The second prong requires a petitioner to show that counsel's deficient performance so prejudiced his defense that he was deprived of a fair trial. Holloway v. State, 2013 Ark. 140, at 5, 426 S.W.3d 462, 467. Consequently, a petitioner must show that there is a reasonable probability that, but for counsel's errors, the fact-finder would have had a reasonable doubt respecting guilt. Breeden v. State, 2014 Ark. 159, at 2, 432 S.W.3d 618, 622 (per curiam). A reasonable probability is a probability sufficient to undermine confidence in the outcome of the trial. Id. Unless a petitioner makes both showings, it cannot be said that the conviction resulted from a breakdown in the adversarial process that renders the result unreliable. Airsman v. State, 2015 Ark. 409, at 3, 473 S.W.3d 549, 553-54 (per curiam).

         For his first point on appeal, Stover argues that, because he filed a grievance against the trial judge with the Judicial Discipline and Disability Commission, a conflict of interest arose that caused the trial judge to be biased. Stover argues that the trial judge should have recused after the grievance had been filed. Allegations of judicial bias must be raised at trial and addressed on direct appeal and are not cognizable in postconviction proceedings. Green v. State, 2013 Ark. 455, at 8 (per curiam). Further, Stover's allegations are conclusory in that he fails to identify particular behavior on the judge's part that prejudiced the outcome of the trial. Conclusory allegations of trial error are not sufficient to warrant granting relief under Rule 37.1. Id.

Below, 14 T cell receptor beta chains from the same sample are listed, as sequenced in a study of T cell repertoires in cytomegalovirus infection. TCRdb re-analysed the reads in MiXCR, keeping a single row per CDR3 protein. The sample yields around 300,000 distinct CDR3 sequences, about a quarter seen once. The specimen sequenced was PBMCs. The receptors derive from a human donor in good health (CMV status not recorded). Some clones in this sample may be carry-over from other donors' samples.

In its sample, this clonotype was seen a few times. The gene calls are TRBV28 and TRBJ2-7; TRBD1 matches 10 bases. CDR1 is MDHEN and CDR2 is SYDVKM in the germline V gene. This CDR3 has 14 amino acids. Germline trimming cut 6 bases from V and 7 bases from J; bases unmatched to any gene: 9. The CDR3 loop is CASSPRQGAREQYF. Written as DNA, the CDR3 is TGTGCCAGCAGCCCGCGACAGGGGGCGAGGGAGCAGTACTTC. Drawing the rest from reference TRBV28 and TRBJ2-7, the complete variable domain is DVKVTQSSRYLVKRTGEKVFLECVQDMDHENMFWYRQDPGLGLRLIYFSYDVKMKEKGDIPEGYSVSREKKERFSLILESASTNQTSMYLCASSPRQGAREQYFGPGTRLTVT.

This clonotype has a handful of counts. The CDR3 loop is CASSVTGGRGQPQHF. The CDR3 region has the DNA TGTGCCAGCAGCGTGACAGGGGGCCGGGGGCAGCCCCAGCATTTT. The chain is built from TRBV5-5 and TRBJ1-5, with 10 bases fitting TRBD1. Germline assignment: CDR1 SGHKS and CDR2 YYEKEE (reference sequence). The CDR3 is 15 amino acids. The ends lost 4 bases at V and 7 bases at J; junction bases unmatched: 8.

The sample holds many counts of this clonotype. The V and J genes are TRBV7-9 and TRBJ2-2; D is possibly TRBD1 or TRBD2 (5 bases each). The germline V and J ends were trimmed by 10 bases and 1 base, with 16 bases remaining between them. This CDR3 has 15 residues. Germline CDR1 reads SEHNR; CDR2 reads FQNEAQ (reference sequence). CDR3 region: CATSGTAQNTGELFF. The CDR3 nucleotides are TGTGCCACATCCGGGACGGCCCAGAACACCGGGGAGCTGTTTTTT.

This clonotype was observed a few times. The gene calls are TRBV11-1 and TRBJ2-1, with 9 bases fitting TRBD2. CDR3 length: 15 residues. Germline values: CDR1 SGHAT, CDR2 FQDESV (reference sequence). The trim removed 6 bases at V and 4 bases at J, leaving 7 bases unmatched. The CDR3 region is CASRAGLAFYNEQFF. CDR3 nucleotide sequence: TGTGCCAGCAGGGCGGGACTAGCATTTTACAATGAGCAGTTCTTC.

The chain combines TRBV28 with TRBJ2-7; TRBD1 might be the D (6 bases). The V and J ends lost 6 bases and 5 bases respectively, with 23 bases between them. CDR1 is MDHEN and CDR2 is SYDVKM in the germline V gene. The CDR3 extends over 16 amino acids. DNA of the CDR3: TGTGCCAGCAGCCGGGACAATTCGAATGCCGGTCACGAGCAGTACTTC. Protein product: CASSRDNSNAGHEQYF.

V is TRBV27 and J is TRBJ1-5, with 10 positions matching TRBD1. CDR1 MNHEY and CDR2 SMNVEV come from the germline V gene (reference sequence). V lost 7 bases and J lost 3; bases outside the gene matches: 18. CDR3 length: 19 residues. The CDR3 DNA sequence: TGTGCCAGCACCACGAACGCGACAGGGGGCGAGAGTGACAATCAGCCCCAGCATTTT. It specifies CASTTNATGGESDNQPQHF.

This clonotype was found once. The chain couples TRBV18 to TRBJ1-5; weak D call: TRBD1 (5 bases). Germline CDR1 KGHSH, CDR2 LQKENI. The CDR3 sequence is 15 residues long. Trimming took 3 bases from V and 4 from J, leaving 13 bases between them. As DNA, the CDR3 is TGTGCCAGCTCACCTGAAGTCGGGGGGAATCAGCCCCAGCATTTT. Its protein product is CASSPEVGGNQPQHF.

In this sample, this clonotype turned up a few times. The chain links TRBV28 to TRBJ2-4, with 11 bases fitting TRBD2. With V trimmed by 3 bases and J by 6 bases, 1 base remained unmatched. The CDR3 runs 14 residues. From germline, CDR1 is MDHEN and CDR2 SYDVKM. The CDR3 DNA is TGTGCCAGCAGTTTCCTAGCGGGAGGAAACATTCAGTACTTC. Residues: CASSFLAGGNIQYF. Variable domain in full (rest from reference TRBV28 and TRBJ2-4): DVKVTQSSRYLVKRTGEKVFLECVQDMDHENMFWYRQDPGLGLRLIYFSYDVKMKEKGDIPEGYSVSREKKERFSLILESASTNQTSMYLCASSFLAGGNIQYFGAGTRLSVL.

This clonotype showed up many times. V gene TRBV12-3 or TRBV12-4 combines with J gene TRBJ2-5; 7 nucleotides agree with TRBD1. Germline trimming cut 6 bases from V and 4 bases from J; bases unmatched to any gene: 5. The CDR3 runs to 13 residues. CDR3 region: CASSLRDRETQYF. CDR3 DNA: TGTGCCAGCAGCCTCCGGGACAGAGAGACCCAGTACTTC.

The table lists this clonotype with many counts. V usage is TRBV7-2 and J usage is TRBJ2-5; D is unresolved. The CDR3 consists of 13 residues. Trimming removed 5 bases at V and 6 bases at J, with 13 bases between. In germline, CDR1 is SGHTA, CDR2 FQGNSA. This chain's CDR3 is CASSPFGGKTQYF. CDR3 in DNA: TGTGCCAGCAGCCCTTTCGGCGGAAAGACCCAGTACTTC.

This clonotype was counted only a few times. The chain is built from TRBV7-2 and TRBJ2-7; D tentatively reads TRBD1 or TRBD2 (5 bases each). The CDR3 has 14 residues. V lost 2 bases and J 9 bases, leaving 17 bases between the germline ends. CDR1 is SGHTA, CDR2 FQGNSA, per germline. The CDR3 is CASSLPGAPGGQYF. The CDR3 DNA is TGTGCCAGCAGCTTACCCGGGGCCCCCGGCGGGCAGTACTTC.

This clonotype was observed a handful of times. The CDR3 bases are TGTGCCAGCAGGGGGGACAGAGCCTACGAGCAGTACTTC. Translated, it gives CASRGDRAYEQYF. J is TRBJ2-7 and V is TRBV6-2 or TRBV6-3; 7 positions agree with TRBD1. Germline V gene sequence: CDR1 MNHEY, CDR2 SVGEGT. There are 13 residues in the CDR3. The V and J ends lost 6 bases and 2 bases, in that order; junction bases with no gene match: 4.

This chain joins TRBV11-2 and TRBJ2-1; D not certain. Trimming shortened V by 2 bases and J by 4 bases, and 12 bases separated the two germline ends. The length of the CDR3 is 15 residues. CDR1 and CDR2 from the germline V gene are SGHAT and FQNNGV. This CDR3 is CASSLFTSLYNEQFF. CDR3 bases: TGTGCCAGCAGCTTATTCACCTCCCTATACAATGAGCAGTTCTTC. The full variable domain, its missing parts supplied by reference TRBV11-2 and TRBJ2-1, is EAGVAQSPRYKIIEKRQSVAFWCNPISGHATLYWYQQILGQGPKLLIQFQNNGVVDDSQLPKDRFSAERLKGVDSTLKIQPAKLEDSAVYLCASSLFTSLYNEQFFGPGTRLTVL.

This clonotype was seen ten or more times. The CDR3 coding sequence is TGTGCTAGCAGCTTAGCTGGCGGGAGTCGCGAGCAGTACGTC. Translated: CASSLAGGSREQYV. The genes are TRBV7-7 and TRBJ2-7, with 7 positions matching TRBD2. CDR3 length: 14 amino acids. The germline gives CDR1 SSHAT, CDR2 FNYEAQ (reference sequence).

Stover argues in his second point on appeal that both counsel had a conflict of interest that allegedly arose when Stover filed complaints with the Public Defender Commission against one of his attorneys, Sarah Ashley, which Stover contends created an irreconcilable conflict that impaired the loyalty and the effective representation of both attorneys. Stover's bare contention that counsel were conflicted is insufficient to establish the existence of an actual conflict of interest, which generally requires a showing that counsel was actively representing the conflicting interests of third parties. Townsend v. State, 350 Ark. 129, 134, 85 S.W.3d 526, 528 (2002).

          In the absence of an actual conflict, a petitioner alleging that counsel's performance was deficient due to another form of conflict must demonstrate a reasonable probability that, but for counsel's unprofessional errors, the result of the proceeding would have been different. Townsend, 350 Ark. at 134, 85 S.W.3d at 528 (citing Mickens v. Taylor, 535 U.S. 162, 122 S.Ct. 1237, 152 L.Ed.2d 291 (2002)); Winfield v. Roper, 460 F.3d 1026, 1039 (8th Cir. 2006) (explaining that the rule presuming prejudice has not been extended beyond cases in which an attorney has represented more than one defendant). Therefore, as with any ineffective-assistance-of-counsel claim, Stover had the burden of ...